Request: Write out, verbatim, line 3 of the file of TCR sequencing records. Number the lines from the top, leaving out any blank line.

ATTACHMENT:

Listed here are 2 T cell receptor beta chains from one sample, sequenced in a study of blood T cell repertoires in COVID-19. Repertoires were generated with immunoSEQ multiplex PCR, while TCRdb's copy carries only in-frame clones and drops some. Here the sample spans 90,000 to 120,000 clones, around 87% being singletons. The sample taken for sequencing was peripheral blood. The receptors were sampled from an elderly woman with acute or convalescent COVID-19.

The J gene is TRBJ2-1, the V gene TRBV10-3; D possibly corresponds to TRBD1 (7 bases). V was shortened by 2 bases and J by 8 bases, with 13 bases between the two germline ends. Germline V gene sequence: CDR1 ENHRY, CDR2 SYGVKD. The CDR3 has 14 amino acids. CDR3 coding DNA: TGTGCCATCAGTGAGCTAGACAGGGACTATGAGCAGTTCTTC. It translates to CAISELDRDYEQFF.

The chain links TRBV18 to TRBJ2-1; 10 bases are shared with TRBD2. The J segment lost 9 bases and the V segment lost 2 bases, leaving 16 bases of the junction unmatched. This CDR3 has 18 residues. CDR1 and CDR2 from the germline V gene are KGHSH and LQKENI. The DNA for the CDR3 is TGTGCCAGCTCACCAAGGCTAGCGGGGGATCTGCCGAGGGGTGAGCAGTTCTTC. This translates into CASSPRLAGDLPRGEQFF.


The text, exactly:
The chain links TRBV18 to TRBJ2-1; 10 bases are shared with TRBD2. The J segment lost 9 bases and the V segment lost 2 bases, leaving 16 bases of the junction unmatched. This CDR3 has 18 residues. CDR1 and CDR2 from the germline V gene are KGHSH and LQKENI. The DNA for the CDR3 is TGTGCCAGCTCACCAAGGCTAGCGGGGGATCTGCCGAGGGGTGAGCAGTTCTTC. This translates into CASSPRLAGDLPRGEQFF.